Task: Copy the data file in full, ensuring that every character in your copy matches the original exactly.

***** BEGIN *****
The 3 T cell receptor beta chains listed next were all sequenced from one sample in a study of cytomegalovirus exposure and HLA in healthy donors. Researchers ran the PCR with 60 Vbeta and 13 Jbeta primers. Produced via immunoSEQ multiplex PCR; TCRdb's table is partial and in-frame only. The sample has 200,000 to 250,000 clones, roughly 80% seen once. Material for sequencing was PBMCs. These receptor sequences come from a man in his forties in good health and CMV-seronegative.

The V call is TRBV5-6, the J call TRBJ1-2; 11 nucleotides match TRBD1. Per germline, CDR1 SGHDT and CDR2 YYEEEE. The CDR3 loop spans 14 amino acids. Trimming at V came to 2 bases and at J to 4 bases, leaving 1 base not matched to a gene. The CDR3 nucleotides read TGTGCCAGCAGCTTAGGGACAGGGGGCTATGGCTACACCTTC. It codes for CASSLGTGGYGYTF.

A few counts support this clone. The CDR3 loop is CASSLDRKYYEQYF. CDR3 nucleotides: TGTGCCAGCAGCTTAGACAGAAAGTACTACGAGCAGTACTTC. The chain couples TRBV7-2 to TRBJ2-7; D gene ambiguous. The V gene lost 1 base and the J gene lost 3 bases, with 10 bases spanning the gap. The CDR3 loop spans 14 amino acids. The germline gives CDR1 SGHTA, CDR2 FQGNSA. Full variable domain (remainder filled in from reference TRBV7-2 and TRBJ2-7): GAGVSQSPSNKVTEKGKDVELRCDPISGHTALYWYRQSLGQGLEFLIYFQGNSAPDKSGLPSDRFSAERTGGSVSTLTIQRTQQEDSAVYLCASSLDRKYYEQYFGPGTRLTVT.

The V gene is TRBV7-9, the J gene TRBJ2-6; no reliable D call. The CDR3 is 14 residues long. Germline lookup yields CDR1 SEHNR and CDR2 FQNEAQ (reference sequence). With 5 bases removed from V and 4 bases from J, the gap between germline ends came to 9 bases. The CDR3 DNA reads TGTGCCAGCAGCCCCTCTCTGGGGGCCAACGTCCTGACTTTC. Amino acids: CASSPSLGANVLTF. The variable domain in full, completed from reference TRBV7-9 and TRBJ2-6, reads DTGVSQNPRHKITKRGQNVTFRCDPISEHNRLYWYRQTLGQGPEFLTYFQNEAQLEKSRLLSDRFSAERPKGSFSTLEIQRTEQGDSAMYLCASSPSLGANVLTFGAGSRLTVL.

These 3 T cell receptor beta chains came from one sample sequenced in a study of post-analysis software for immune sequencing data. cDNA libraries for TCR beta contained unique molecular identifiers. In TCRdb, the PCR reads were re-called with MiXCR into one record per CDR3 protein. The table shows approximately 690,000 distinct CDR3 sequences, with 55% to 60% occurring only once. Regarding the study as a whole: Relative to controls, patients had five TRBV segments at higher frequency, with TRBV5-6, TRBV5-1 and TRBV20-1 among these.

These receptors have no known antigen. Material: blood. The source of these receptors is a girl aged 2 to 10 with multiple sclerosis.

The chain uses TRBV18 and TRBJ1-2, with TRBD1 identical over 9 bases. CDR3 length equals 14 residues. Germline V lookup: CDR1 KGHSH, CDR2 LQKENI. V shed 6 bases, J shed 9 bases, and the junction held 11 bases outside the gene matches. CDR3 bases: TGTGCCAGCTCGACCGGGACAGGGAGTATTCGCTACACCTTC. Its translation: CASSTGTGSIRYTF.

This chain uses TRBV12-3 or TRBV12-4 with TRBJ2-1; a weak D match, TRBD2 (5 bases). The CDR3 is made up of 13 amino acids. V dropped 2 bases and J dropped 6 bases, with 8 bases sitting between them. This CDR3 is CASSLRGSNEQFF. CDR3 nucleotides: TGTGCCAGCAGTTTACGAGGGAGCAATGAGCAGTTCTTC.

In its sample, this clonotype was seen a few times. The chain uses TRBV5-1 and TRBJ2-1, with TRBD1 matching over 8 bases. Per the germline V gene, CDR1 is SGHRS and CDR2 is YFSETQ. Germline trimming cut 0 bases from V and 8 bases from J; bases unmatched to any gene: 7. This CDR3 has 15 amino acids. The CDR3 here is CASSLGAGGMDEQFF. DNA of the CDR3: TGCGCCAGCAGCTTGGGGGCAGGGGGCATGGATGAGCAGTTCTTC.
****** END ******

The 3 T cell receptor beta chains listed next were all sequenced from one sample in a study of cytomegalovirus exposure and HLA in healthy donors. Researchers ran the PCR with 60 Vbeta and 13 Jbeta primers. Produced via immunoSEQ multiplex PCR; TCRdb's table is partial and in-frame only. The sample has 200,000 to 250,000 clones, roughly 80% seen once. Material for sequencing was PBMCs. These receptor sequences come from a man in his forties in good health and CMV-seronegative.

The V call is TRBV5-6, the J call TRBJ1-2; 11 nucleotides match TRBD1. Per germline, CDR1 SGHDT and CDR2 YYEEEE. The CDR3 loop spans 14 amino acids. Trimming at V came to 2 bases and at J to 4 bases, leaving 1 base not matched to a gene. The CDR3 nucleotides read TGTGCCAGCAGCTTAGGGACAGGGGGCTATGGCTACACCTTC. It codes for CASSLGTGGYGYTF.

A few counts support this clone. The CDR3 loop is CASSLDRKYYEQYF. CDR3 nucleotides: TGTGCCAGCAGCTTAGACAGAAAGTACTACGAGCAGTACTTC. The chain couples TRBV7-2 to TRBJ2-7; D gene ambiguous. The V gene lost 1 base and the J gene lost 3 bases, with 10 bases spanning the gap. The CDR3 loop spans 14 amino acids. The germline gives CDR1 SGHTA, CDR2 FQGNSA. Full variable domain (remainder filled in from reference TRBV7-2 and TRBJ2-7): GAGVSQSPSNKVTEKGKDVELRCDPISGHTALYWYRQSLGQGLEFLIYFQGNSAPDKSGLPSDRFSAERTGGSVSTLTIQRTQQEDSAVYLCASSLDRKYYEQYFGPGTRLTVT.

The V gene is TRBV7-9, the J gene TRBJ2-6; no reliable D call. The CDR3 is 14 residues long. Germline lookup yields CDR1 SEHNR and CDR2 FQNEAQ (reference sequence). With 5 bases removed from V and 4 bases from J, the gap between germline ends came to 9 bases. The CDR3 DNA reads TGTGCCAGCAGCCCCTCTCTGGGGGCCAACGTCCTGACTTTC. Amino acids: CASSPSLGANVLTF. The variable domain in full, completed from reference TRBV7-9 and TRBJ2-6, reads DTGVSQNPRHKITKRGQNVTFRCDPISEHNRLYWYRQTLGQGPEFLTYFQNEAQLEKSRLLSDRFSAERPKGSFSTLEIQRTEQGDSAMYLCASSPSLGANVLTFGAGSRLTVL.

These 3 T cell receptor beta chains came from one sample sequenced in a study of post-analysis software for immune sequencing data. cDNA libraries for TCR beta contained unique molecular identifiers. In TCRdb, the PCR reads were re-called with MiXCR into one record per CDR3 protein. The table shows approximately 690,000 distinct CDR3 sequences, with 55% to 60% occurring only once. Regarding the study as a whole: Relative to controls, patients had five TRBV segments at higher frequency, with TRBV5-6, TRBV5-1 and TRBV20-1 among these.

These receptors have no known antigen. Material: blood. The source of these receptors is a girl aged 2 to 10 with multiple sclerosis.

The chain uses TRBV18 and TRBJ1-2, with TRBD1 identical over 9 bases. CDR3 length equals 14 residues. Germline V lookup: CDR1 KGHSH, CDR2 LQKENI. V shed 6 bases, J shed 9 bases, and the junction held 11 bases outside the gene matches. CDR3 bases: TGTGCCAGCTCGACCGGGACAGGGAGTATTCGCTACACCTTC. Its translation: CASSTGTGSIRYTF.

This chain uses TRBV12-3 or TRBV12-4 with TRBJ2-1; a weak D match, TRBD2 (5 bases). The CDR3 is made up of 13 amino acids. V dropped 2 bases and J dropped 6 bases, with 8 bases sitting between them. This CDR3 is CASSLRGSNEQFF. CDR3 nucleotides: TGTGCCAGCAGTTTACGAGGGAGCAATGAGCAGTTCTTC.

In its sample, this clonotype was seen a few times. The chain uses TRBV5-1 and TRBJ2-1, with TRBD1 matching over 8 bases. Per the germline V gene, CDR1 is SGHRS and CDR2 is YFSETQ. Germline trimming cut 0 bases from V and 8 bases from J; bases unmatched to any gene: 7. This CDR3 has 15 amino acids. The CDR3 here is CASSLGAGGMDEQFF. DNA of the CDR3: TGCGCCAGCAGCTTGGGGGCAGGGGGCATGGATGAGCAGTTCTTC.